The Nezu Museum in contrast to so-called Japanese gardens in the western world.

On a weekend day in early March, I visited the Nezu Museum in Tokyo’s Aoyama area.

I am not a great fan of museums. I never was.
While I have no problem with paying 500 Yen for visiting a garden, I have with paying 1000 Yen and know I will only visit and enjoy half of the facilities.
But like the people from the North of Germany say: Wat mutt, dat mutt.

This time was the second time I visited the Museum and already knew that the garden functions as an extension of the exhibition halls with masses of exhibits.

Moss covered lantern in the Nezu garden.

I always fear when foreigners visit the museum that they will think this garden represents a traditional Japanese garden and that they will go home and build one of the so-called Japanese gardens with lots of lanterns, buddhas, and pagodas.
I do not like them.. And I do not call them Japanese gardens. I am still searching for an appropriate term for them, which expresses that the owner hoped to build a Japanese garden but failed.
Sorry for being this straight, but someone has to (and we people from the North of Germany are known for being straight with using a minimal amount of words..).

A Japanese garden is not made by putting a couple of rocks in space, surrounding them with gravel, placing a curved bridge with no connection to anywhere and decorate everything with 10 Buddhas and 3 lanterns.
These gardens have their right to exist, but often not the right to call themselves Japanese gardens.

No lantern, pagoda or buddha needed!

Everyone who loves to look at pictures of traditional gardens in Japan will understand what I mean.

However, the Nezu Museum has a lot of these objects in its garden and it is not looking like the above-mentioned gardens at all!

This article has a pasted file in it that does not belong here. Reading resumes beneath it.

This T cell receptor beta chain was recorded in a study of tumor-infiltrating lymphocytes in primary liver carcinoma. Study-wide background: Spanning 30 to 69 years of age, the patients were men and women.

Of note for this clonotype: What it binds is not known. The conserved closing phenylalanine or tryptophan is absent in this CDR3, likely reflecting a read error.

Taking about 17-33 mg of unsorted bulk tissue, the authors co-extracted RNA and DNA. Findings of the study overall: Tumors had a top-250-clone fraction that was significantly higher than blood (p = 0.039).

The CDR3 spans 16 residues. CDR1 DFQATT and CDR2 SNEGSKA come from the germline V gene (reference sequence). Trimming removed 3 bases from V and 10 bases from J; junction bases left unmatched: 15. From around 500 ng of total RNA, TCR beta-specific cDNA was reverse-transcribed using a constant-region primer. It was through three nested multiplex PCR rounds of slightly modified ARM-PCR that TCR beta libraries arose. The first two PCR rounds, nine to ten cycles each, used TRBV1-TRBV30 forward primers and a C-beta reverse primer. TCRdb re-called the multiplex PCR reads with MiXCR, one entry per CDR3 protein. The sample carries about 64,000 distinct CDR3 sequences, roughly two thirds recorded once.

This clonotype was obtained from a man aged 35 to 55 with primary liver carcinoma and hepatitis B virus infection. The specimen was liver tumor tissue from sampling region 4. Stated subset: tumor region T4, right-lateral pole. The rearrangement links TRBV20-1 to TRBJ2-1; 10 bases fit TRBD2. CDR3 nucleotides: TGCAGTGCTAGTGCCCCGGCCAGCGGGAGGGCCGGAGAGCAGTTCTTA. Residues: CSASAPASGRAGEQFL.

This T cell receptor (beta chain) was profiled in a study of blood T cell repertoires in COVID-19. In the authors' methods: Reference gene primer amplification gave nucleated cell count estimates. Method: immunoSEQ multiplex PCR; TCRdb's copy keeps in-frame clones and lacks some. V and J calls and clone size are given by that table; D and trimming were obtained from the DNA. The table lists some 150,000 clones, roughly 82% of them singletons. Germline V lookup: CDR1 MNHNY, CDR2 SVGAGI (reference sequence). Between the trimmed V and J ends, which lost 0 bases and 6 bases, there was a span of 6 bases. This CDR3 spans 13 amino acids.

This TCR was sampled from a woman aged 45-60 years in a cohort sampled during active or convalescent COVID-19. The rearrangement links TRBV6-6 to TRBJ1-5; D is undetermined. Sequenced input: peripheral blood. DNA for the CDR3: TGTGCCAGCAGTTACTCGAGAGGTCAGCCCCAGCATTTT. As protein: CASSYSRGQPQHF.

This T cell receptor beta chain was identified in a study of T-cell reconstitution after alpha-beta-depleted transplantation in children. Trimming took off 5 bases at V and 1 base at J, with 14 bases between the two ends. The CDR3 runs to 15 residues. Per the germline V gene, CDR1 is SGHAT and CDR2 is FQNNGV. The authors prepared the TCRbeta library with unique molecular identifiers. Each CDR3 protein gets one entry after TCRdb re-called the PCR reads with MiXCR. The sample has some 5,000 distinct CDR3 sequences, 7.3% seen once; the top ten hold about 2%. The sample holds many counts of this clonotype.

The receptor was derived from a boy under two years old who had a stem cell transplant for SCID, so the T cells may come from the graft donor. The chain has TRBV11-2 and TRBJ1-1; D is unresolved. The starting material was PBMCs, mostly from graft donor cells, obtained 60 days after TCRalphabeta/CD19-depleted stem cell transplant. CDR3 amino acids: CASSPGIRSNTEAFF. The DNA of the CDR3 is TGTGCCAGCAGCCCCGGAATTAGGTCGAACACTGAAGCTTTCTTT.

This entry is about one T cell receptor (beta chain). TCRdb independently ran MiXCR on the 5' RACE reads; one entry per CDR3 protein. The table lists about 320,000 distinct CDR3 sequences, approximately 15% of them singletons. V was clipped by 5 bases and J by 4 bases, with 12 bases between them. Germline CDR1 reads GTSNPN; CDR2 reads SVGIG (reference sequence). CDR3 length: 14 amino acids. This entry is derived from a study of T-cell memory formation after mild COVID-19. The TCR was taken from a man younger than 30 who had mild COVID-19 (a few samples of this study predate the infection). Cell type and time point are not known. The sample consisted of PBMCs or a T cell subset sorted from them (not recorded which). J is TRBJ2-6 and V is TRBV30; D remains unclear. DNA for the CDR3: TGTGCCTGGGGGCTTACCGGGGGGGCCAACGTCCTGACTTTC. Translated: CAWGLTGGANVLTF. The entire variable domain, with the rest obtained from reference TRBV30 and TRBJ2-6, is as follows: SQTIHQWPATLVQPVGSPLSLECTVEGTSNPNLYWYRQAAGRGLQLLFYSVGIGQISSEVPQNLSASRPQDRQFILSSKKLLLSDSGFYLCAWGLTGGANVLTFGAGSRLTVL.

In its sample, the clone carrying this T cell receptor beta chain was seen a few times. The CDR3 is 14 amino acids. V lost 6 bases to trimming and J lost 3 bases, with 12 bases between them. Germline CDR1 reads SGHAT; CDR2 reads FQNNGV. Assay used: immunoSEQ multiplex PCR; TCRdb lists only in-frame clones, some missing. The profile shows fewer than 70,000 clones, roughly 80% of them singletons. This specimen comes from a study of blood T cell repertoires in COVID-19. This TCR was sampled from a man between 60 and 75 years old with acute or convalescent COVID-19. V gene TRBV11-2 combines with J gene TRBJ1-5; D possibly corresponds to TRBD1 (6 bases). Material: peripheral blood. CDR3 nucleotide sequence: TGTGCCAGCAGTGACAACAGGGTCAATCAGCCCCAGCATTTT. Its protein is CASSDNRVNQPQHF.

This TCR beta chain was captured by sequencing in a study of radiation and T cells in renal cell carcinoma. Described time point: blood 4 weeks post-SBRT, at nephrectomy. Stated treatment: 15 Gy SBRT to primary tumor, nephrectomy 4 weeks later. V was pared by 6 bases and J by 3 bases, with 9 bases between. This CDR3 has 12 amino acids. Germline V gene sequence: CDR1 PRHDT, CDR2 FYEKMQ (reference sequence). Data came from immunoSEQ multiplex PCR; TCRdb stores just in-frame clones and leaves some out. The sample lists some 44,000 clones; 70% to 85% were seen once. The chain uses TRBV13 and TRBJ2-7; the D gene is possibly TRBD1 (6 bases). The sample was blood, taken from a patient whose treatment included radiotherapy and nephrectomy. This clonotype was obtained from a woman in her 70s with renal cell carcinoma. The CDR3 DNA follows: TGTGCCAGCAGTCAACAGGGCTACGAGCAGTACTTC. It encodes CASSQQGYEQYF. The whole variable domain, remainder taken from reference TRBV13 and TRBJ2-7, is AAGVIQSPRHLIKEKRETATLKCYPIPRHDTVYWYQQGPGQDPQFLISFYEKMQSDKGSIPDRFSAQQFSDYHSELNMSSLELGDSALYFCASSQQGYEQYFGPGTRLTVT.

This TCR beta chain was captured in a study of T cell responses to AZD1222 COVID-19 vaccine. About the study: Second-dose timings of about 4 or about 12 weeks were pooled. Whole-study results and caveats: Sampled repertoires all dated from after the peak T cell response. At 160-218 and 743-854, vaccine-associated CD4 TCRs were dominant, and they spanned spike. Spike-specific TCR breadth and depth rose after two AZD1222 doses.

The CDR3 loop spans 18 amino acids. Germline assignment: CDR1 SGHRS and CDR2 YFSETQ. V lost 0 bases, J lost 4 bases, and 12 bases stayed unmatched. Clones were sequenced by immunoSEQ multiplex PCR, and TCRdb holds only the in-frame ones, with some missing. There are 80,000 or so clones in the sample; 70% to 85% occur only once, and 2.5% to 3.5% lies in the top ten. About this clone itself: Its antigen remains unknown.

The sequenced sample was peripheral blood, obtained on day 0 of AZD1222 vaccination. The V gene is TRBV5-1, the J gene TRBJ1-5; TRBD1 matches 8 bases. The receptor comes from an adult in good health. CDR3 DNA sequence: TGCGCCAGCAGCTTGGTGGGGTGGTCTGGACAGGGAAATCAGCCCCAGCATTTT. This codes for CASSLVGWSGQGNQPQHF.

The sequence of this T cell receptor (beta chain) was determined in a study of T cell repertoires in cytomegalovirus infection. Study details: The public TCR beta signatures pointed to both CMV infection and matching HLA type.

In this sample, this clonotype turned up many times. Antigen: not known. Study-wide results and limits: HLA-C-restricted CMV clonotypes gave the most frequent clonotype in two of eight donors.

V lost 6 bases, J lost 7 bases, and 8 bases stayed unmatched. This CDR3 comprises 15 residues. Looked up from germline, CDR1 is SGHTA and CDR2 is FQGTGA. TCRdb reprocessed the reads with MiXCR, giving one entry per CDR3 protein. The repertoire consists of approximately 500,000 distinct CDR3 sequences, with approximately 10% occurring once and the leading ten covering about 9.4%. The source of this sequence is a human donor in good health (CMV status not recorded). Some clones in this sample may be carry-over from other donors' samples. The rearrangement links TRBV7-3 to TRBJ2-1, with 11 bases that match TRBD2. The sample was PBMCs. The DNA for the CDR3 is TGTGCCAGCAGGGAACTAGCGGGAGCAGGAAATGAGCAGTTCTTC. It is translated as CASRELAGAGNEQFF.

A pagoda next to a teahouse.

How come?
We could guess it is because of the superiority of Japanese garden builders…
But I do not like it when anyone says that only Japanese can build nice Japanese gardens. There are too many examples out there where foreigners (foreign companies) did a really great job in creating an authentic-looking Japanese garden outside of Japan.
What I have to admit is that there are people without the sense for a good design. But to some degree, this sense can be trained by watching lots and lots of pictures and experience great gardens by visiting them. What helps too is learning from someone who is able to make great gardens. Observe from scratch how such a person is building a garden and ask questions about why setting a rock this way and not in another or why arranging flowers like that. This already helps a lot!
But back to the Nezu Museum and its fine garden.

A teahouse next to the pond with seasonal flowers in front.

The skeleton of the garden dates back to the early 20th century when Nezu Kaichiro bought the land, built his mansion and created the garden.
However, it was destroyed by fire bombings during WWII and needed to be re-created later.
What didn’t change was the style and the structure of the garden: it was a nature-like strolling garden with a pond in the middle.
That’s why today we have a pond as a central element with several paths leading around it and buildings placed here and there on the grounds.
It is neither a karesansui (dry landscape) garden nor a small garden like a tsuboniwa (courtyard garden).
What it has though, are several small tea gardens attached to the teahouses.

A lantern is lighting up the way to the teahouse.

When someone is planning a Japanese garden at home, he/she is often planning it as only a small part of the whole garden.
Here is where the first mistake happens…

A small garden in another style should either be skillfully connected to the other parts of the garden or it should be enclosed in a natural way.
If this was archived, putting too much in too little space can still easily ruin the garden later.
The Nezu Museum’s garden is very large and all objects are placed in great distances to each other except in places where it makes sense to assemble them like on the Potalaka Mountain, which is looking like a Buddhist temple site.